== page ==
February 15, 2009.
We will gather together for our Badaliya Prayer on Sunday February 15, 2009 from 3pm to 4:30 pm at St. Paul's Church in Cambridge in the small chapel located in the Parish Center. Please join us in person or in spirit as we pray for peace and reconciliation in the Middle East and especially in the Holy Land.
In keeping with the concern for every world conflict and especially for the Holy Land in Louis Massignon's original letters to members of the Badaliya during his lifetime, let us pray specifically for the community of Holy Family Parish in Gaza City. This is the only Catholic Parish, with other Christians including one Orthodox community, the Sisters of the Rosary who run a Catholic High School and the Near East Council of Churches that has three clinics to serve the needs of thousands of children and families in the Palestinian communities struggling to survive in Gaza. The pastor of Holy Family Parish is Msgr. Manuel Musallam whose message was read at a special Mass for Peace in Jerusalem on January 4th, " .... The word love is choking in my throat....We cry and nobody hears us. I am asking God for mercy and pray that the light of Christianity continues to shine in Gaza." (America January 19-26,2009. p. 6) Other voices, such as the retired Latin Patriach of Jerusalem, Michel Sabbah, realize clearly that Muslims and Christians and Jews all suffer in military solutions and no family living in Israel and Palestine is left unharmed. Massingnon might say that Christ is suffering His passion in the pain and losses of every human victim of violence, even in those who do not know Him. In his letters Massignon named names and described situations asking for Badaliya to join their suffering through substutionary prayer and inviting them to pray for peace and justice through a conscious search for truth and holiness.
Louis Massignon saw the incarnation of holiness in three key figures who inspired him throughout his life. The first was the Sufi mystic and martyr of Islam, al Hallaj. The second was the hermit and desert priest, Charles de Foucauld and the third was Mahatma Gandhi, the Hindu whose search for truth led to a non-violent revolution and ultimately to a democratic state in India.All three became Massignon's personal intercessors in his own spiritual and public life and the sacrifice of their lives for the truth of their convictions was a martrydom to the power of Love to transform human lives. The Badaliya prayer movement was founded on Massignon's experience of these three holy persons as supreme witnesses to the efficacy of substitutionary prayer.
To the end of his life Massignon was a member of the Friends of Gandhi, In a letter written to them he wrote:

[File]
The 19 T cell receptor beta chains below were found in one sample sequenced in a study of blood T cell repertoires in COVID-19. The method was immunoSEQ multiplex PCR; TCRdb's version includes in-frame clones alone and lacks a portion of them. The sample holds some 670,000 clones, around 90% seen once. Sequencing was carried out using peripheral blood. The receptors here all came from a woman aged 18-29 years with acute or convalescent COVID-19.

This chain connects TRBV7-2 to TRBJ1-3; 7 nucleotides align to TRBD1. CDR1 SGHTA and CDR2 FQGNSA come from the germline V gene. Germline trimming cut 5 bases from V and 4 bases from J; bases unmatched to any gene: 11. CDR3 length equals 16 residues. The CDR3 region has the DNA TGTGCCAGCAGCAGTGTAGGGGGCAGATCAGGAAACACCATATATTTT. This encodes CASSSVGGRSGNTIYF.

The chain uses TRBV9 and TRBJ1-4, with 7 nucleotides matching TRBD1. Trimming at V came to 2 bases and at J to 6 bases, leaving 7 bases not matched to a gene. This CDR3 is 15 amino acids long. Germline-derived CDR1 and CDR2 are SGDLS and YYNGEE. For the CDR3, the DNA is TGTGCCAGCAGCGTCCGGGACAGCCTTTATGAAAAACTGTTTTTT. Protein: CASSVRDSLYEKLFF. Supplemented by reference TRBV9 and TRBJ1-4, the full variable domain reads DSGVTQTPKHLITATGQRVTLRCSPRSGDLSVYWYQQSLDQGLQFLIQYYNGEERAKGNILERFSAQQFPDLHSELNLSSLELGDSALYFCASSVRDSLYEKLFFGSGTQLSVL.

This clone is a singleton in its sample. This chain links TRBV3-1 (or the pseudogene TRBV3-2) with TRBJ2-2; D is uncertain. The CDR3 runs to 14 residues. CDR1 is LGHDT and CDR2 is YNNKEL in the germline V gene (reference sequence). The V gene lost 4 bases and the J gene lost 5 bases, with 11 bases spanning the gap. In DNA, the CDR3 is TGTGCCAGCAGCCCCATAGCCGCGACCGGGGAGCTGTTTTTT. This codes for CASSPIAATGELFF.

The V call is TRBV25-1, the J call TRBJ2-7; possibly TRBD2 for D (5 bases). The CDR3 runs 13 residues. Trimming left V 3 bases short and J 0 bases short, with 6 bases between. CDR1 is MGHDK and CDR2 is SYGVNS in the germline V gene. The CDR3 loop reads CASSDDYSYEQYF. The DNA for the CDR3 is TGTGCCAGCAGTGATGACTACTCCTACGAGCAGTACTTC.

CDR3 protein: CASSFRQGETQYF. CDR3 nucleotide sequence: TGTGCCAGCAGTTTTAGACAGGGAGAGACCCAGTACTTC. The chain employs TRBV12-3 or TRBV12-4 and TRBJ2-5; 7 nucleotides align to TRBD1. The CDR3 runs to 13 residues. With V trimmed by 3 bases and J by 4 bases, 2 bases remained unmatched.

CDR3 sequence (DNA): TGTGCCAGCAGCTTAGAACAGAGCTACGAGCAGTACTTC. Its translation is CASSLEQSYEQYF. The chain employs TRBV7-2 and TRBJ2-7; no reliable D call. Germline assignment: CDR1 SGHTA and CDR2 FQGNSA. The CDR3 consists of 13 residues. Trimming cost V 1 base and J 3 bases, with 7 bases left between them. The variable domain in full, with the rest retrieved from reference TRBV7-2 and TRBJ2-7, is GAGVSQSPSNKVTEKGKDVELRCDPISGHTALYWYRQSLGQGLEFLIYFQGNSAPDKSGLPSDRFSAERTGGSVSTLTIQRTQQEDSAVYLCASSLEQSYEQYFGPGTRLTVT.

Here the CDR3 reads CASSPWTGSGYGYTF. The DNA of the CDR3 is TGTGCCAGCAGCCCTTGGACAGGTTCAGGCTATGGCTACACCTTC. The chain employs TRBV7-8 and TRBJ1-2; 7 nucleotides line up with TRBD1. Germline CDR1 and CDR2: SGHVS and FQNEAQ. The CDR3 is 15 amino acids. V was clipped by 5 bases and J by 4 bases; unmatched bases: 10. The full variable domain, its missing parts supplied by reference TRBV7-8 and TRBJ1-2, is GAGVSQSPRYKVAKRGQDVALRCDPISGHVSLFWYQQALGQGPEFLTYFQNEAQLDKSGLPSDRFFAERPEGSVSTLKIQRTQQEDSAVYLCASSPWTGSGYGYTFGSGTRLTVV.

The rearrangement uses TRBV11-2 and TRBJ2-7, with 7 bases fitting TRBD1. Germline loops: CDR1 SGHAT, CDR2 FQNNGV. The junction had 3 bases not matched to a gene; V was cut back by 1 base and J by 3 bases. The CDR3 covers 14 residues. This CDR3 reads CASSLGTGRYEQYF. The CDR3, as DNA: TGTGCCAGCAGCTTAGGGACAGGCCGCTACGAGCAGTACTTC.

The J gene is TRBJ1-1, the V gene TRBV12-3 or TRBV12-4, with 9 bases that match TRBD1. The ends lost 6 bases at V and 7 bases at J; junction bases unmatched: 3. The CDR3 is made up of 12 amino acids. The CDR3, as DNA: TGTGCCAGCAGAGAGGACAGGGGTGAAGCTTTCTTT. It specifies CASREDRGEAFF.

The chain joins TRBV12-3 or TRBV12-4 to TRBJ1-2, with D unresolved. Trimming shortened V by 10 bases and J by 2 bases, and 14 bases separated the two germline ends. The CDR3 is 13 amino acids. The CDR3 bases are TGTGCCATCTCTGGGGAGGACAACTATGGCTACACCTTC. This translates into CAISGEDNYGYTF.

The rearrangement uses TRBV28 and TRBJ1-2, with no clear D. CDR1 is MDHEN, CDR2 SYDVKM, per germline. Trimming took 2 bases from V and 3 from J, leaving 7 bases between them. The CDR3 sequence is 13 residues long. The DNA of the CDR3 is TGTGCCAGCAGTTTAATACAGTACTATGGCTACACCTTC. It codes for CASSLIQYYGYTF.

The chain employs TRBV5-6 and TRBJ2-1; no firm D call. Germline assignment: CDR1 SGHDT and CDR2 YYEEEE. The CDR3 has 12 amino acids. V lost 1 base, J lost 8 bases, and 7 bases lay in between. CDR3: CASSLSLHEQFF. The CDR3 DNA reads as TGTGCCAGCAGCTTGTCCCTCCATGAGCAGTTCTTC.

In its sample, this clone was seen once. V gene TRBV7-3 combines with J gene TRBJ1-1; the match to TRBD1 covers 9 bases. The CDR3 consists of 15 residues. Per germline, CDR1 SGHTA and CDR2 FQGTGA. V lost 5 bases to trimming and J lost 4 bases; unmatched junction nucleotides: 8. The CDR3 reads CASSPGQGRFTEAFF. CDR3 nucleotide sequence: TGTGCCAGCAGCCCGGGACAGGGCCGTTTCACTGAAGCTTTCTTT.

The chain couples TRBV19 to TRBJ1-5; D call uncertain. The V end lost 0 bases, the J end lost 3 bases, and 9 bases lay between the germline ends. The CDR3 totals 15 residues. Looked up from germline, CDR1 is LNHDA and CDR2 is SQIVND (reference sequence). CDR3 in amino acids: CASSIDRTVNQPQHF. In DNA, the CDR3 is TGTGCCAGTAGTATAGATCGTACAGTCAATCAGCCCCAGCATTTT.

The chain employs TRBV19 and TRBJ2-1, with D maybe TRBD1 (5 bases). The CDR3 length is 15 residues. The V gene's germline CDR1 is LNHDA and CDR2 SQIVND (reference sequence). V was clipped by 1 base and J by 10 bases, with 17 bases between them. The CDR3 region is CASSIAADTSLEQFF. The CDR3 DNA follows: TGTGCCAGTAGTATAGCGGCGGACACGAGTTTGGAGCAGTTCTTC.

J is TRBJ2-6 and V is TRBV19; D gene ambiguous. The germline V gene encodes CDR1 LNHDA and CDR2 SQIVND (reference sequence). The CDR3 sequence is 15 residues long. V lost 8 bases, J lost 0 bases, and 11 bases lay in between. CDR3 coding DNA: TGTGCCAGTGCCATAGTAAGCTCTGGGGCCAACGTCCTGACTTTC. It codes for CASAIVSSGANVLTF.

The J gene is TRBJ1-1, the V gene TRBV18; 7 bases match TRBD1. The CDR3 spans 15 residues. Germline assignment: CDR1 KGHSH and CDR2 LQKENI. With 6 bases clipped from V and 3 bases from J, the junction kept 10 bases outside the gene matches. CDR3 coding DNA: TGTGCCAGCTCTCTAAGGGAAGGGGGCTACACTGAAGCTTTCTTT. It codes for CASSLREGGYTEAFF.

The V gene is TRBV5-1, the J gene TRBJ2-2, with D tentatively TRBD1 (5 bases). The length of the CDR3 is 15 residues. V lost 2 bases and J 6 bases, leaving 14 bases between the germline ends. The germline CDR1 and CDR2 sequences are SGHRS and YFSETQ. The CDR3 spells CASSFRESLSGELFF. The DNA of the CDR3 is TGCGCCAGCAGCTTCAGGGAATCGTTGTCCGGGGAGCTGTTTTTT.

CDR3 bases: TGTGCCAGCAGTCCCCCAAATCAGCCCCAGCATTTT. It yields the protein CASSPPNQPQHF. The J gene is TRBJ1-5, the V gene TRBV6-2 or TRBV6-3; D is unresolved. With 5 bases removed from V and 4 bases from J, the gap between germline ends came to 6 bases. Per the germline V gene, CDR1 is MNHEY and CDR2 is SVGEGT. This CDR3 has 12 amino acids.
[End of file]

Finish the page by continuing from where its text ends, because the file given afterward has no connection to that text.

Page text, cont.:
"This notion of sacred hospitality that I have developed for years, since 1908, when Foucauld supported me like an older brother, seems essential to me in seaching for the Truth between human beings, in our journeys and our work, here below, until the threshold of heaven.
Hallaj and Gandhi have strongly made me understand, they who have given everything to the God of Truth, giving their life and their death for the most abandonned and the most unfortunate of human beings, respecting in them, venerating in them, an image of God more transparent than that found in the richest in intelligence, power and fortune".
(Textes choisis et présenté par Camille Drevet. "Massignon et Gandhi: La Contagion de la Verité" 1967 Les Éditions du Cerf. p. 139).
In his letters to the ashram Gandhi wrote:
"By cultivating tolerance for the conceptions of others we acquire as our own a truer comprehension ....The fact of accepting the doctrine of the equality of religions does not make the distinctions between religion and irreligion disappear....But we love our irreligious brother and because of it our love will finish by triumphing over the animosity that he may have....Be without impatience towards those who we might believe to be in error and be ready, if necessary to suffer for them". (ibid. p. 104)
In a letter to a Trappist Priest written May 19, 1898, Foucuald wrote:
"One must pass through the desert and live there to receive the Grace of God; it is there that we empty ourselves, that we chase from ouelves all that s not God and that we completely empty this small house of our soul in order to leave the whole place to God alone. The Hebrews passed through the desert, Moses lived there before receiving his mission, Saint Paul, Saint Jean Chrysostome also prepared themselves in the desert....It is indispensible....It is a time of Grace, it is a period of time through which every soul who wishes to bear fruit must necessarily pass. The soul must have this silence, meditation, this forgetting of everything created, in the middle of which God establishes His reign and forms in it the interior spirit. The intimate life with God, the conversation of the soul with God in faith, hope and love. Later the soul will produce the fruits exactly to the measure in which the interior person will be formed by the soul".
(Barrat, Denise et Robert. "Charles de Foucauld et la fraternité" 1958, 2002 éditions du Seuil p. 84)
Peace to you.